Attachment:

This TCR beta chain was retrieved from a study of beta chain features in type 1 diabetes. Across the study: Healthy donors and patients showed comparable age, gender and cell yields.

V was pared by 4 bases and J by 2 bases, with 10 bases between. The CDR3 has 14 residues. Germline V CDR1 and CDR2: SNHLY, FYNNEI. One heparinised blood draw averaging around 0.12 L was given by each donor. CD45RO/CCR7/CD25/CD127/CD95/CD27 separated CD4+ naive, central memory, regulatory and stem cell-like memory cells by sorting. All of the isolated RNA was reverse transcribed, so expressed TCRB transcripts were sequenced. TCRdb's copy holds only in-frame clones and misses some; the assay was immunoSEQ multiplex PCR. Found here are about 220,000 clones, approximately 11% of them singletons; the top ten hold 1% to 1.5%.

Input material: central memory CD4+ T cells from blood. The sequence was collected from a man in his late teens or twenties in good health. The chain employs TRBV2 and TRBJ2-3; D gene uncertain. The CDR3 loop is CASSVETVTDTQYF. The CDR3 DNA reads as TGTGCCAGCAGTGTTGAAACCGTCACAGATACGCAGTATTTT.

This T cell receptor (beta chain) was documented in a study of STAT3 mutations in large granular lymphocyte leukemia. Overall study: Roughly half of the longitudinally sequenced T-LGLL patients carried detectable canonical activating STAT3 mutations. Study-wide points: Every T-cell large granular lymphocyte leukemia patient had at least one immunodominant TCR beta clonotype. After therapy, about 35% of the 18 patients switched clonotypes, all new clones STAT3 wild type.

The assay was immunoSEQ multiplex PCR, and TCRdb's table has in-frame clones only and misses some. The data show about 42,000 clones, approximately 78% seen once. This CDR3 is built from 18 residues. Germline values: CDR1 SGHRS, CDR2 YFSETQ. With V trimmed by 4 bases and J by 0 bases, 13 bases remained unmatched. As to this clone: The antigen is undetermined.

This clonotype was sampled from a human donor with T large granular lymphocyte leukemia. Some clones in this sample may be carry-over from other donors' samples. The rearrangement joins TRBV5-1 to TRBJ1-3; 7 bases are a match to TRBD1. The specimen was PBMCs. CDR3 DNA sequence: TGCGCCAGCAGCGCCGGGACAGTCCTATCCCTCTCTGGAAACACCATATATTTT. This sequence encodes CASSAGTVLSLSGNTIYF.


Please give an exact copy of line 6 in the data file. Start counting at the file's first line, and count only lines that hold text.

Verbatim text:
This clonotype was sampled from a human donor with T large granular lymphocyte leukemia. Some clones in this sample may be carry-over from other donors' samples. The rearrangement joins TRBV5-1 to TRBJ1-3; 7 bases are a match to TRBD1. The specimen was PBMCs. CDR3 DNA sequence: TGCGCCAGCAGCGCCGGGACAGTCCTATCCCTCTCTGGAAACACCATATATTTT. This sequence encodes CASSAGTVLSLSGNTIYF.